Earlier this month, on 1 October 2017, a lone gunman named Stephen Paddock opened fire on a group of oblivious concertgoers at the Route 91 Harvest music festival in Las Vegas. The worst mass shooting in recent US history, killing 59 people and injuring 546 more, it should have shocked the world, but did it? According to the Gun Violence Archive, 12,269 people have been killed in the US in 2017 so far (information correct at time of writing), and included in this statistic are 282 mass shootings. News headlines about mass gun killings in the US come as a horror to many international spectators, but rarely a shock.
These events leave us with one major question: why is it always the US? The USA has some of the most lax gun laws in the world, and attempts to restrict these are always met with fierce opposition. This love affair with firearms seems to be an innately American phenomenon. When Martin Bryant shot and killed 35 Australian citizens in Port Arthur, it took the government just twelve days to announce sweeping gun reform legislation.
In the US itself, Kinder Egg chocolates are banned, due to the possibility of a child choking on the plastic toy container on the inside, despite the fact that there are no records of this actually occurring. This begs the question why a government, supposedly so concerned about accidental deaths, would allow a lethal weapon to remain legal and accessible.
To many Americans, the Bill of Rights is of incredible importance, and the Second Amendment (1791) protects the rights for US citizens to keep and bear arms. The main purpose of the amendment was twofold, facilitating the citizen’s right to self defence, and allowing them to rise against a tyrannical government. The problem lies herein. Due to the fact that the amendment is written in the constitution, it is close to impossible for any governmental administration to take this right away legitimately. As this amendment is so fiercely entrenched in the American psyche, any action to make it more difficult to purchase firearms is considered a threat to the fundamental rights of the citizen that resides in the so-called ‘land of the free.’
Aside from this, guns are a fundamental part of American culture. Accurate figures are hard to come by, but the Congressional Research Service reported that in 2009, the US population as a whole owned around 310 million guns, at a time when the total population was around 307 million. According to the NCIS, in 2009 only 14 million firearm background checks were performed, only 4.5% of total firearm sales. This seems like a shockingly low percentage, but could also be considered largely irrelevant; after all, Stephen Paddock himself passed FBI background checks before going on to open fire on hundreds of people. It is not an uncommon image to see American parents taking their young children down to the firing range, teaching them from an early age to join this rampant gun culture. Many gun-owning citizens have argued that outlawing firearms will only deter law-abiding citizens, meaning that such families cannot protect themselves against the likes of Stephen Paddock. However, it is doubtful how much use any gun would have been against the masses of rifles found in Paddock’s hotel room.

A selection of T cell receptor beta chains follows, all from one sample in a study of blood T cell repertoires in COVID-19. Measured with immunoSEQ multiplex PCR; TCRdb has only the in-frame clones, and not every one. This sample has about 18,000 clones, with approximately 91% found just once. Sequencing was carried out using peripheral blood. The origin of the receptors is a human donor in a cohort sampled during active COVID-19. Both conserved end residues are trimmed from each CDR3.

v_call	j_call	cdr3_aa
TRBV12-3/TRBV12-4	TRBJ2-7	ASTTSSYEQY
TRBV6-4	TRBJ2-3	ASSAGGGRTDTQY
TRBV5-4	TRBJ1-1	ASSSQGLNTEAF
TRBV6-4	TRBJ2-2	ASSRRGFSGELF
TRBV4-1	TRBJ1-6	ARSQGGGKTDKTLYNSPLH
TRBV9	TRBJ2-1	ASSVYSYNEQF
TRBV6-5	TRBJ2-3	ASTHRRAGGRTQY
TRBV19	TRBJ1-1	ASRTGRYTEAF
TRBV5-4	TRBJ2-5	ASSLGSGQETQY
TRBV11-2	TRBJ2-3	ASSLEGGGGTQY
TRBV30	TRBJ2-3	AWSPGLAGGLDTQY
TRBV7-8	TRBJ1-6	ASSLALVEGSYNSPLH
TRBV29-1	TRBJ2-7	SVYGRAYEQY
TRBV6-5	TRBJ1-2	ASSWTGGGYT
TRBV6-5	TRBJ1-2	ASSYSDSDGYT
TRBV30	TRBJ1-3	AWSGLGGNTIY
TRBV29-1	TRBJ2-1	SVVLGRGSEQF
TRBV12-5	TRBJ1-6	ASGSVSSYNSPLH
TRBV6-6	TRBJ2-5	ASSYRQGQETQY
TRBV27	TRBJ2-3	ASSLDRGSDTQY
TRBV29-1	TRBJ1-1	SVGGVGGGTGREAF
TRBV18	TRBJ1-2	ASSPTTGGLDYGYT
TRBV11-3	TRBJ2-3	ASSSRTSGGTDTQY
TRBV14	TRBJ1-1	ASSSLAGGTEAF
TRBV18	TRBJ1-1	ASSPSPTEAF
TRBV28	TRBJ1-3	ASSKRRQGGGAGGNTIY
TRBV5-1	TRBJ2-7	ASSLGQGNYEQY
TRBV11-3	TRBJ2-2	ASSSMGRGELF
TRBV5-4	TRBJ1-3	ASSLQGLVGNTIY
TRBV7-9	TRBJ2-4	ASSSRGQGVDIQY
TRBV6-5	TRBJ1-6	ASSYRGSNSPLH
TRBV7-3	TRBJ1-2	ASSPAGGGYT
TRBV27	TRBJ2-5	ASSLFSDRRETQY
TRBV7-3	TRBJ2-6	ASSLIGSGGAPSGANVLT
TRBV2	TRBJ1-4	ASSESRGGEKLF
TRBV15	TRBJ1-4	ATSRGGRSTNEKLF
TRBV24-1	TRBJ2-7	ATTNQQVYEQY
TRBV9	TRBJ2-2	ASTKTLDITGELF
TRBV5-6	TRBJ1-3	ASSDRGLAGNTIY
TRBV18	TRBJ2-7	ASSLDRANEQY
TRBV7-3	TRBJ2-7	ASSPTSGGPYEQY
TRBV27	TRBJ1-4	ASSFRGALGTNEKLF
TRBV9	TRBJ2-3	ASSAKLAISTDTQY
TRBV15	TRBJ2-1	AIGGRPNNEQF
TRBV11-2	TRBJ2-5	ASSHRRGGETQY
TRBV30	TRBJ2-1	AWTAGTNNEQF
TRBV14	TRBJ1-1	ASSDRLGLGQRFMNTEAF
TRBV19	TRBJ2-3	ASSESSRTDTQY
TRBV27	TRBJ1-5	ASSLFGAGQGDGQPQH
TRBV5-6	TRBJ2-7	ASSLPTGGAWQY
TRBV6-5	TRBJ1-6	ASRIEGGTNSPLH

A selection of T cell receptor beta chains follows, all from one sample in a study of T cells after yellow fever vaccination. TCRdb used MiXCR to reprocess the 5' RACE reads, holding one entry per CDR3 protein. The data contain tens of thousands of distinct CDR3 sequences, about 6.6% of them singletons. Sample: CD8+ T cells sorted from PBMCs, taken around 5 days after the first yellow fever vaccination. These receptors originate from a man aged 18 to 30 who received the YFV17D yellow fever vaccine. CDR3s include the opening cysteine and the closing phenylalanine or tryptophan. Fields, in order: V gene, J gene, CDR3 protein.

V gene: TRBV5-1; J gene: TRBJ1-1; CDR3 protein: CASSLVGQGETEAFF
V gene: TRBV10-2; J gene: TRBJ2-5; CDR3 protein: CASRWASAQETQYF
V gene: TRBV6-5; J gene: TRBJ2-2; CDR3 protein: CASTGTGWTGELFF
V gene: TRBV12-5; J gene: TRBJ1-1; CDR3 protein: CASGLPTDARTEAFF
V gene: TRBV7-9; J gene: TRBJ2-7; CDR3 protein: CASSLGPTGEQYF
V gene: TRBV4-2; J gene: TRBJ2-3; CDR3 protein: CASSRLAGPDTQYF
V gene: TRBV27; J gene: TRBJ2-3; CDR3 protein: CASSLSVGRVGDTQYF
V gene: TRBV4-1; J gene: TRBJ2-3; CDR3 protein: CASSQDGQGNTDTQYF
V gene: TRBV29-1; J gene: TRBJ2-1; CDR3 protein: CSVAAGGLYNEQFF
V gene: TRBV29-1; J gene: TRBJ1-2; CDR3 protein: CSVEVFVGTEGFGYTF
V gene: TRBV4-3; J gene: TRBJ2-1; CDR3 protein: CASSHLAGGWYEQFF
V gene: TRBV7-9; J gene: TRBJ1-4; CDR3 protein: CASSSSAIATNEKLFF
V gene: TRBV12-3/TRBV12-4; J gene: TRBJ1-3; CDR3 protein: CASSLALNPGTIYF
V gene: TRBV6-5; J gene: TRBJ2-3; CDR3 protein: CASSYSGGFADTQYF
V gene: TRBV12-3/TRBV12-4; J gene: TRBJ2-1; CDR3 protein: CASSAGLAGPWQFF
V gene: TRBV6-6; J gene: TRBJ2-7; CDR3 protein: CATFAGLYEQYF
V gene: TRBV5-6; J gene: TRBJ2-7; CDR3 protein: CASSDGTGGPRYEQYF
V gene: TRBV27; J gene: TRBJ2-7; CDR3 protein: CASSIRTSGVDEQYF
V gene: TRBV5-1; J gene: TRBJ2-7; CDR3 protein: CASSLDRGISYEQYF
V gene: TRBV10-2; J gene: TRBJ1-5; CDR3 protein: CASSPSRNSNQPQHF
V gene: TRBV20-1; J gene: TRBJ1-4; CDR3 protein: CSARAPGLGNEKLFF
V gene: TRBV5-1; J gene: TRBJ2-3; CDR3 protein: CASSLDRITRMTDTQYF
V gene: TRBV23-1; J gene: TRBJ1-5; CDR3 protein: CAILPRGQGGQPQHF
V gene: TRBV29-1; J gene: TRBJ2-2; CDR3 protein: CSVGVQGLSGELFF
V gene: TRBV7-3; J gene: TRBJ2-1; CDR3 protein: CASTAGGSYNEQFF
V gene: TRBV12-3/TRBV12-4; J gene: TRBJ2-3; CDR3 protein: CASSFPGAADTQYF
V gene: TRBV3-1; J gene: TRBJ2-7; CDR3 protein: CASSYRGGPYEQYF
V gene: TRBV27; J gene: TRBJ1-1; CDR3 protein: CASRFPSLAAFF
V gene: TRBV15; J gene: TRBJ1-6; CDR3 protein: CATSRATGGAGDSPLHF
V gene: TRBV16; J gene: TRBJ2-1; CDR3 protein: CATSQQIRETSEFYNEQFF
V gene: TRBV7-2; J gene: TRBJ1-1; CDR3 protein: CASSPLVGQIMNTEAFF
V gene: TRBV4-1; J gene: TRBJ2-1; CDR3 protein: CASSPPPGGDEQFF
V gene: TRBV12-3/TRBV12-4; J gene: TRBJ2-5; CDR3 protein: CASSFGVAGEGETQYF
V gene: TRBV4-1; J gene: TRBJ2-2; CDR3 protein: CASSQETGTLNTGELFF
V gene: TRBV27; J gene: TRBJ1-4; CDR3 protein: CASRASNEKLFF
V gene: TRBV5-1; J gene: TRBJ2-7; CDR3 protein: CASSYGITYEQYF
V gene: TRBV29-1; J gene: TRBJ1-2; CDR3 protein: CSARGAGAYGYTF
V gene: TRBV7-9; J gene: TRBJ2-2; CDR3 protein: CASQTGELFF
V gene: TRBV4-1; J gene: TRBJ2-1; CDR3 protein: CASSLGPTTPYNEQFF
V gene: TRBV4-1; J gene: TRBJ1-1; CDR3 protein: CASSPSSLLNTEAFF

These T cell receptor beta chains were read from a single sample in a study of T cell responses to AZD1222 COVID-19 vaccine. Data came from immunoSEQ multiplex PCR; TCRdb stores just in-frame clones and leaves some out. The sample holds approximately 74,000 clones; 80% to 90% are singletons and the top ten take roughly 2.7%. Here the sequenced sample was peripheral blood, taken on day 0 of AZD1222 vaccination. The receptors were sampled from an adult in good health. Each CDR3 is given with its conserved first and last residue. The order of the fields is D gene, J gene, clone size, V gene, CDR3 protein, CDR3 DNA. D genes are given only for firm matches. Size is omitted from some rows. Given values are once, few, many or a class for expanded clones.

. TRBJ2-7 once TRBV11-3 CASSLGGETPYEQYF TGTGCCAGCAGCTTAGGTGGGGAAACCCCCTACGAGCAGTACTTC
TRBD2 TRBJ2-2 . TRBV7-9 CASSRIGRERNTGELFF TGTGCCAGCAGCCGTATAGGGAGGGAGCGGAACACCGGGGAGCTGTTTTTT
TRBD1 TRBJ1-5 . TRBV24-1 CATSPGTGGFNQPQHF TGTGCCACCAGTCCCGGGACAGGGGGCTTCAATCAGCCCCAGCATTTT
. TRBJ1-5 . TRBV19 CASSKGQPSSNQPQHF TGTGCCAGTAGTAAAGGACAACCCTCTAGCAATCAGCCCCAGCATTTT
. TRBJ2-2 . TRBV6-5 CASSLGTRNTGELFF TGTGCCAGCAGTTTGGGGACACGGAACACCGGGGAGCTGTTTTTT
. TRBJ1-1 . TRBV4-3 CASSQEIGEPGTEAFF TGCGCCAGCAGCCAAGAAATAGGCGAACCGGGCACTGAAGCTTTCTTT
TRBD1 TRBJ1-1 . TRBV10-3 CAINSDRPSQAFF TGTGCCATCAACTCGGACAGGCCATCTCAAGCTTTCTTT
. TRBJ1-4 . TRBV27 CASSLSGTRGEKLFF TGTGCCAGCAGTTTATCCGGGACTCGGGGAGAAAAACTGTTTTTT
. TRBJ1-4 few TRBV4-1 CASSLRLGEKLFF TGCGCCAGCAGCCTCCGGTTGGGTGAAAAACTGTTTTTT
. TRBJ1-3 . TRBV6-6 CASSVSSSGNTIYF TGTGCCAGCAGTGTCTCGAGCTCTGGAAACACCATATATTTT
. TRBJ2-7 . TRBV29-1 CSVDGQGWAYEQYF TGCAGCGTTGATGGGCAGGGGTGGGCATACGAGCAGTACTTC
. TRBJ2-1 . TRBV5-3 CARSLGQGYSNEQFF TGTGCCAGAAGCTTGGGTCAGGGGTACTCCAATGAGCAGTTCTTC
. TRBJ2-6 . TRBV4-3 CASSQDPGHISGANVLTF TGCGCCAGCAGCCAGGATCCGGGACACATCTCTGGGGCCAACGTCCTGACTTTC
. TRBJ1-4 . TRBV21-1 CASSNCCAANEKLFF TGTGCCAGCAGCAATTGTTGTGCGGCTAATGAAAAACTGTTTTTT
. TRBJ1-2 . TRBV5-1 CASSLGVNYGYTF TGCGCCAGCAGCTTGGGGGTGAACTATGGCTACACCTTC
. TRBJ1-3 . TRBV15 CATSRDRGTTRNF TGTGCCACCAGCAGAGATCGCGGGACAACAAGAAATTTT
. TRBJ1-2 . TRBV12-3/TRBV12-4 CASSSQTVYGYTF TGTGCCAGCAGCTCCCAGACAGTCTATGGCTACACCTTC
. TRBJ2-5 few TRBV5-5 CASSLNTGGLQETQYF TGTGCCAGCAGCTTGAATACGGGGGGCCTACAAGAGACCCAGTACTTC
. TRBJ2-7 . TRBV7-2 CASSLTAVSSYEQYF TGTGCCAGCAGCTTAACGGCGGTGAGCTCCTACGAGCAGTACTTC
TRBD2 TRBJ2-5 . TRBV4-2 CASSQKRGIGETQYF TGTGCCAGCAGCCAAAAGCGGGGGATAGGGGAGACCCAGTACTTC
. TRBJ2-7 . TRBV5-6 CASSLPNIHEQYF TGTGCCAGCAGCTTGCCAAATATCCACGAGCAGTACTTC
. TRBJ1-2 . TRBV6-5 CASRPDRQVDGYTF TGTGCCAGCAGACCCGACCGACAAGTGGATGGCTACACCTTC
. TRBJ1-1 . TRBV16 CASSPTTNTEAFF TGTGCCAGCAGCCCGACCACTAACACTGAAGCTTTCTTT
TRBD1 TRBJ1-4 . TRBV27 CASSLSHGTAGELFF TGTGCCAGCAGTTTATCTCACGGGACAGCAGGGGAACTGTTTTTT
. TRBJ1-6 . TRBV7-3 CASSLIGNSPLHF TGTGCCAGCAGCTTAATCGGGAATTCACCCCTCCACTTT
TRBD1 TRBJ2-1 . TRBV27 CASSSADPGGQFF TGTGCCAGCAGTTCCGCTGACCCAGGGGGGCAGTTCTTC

The fear that many Americans have over losing their right to own firearms became even more apparent in the days following the October attack. The Guardian newspaper reported that sales of the Bump Fire device used by Stephen Paddock to alter a semi-automatic gun in order for it to mimic an automatic, rocketed as soon as reports came in of the shooting. Major manufacturer Bump Fire Systems reported their website as being down for two days due to high levels of traffic, and Cabelas, Walmart and Cheaper Than Dirt all sold out.
There is no comprehensible situation in which a Bump Fire device would be necessary aside from in active warfare or mass shootings. Many Republicans, traditionally against any restriction to possession of firearms or firearm accessories, have declared that there is no use for Bump Fire, and have stated it is something they will look into. Spectators, both American and international, can only hope that this is the first step in a gradual process of gun control in a nation that sees an average of 27 people killed by firearms every day.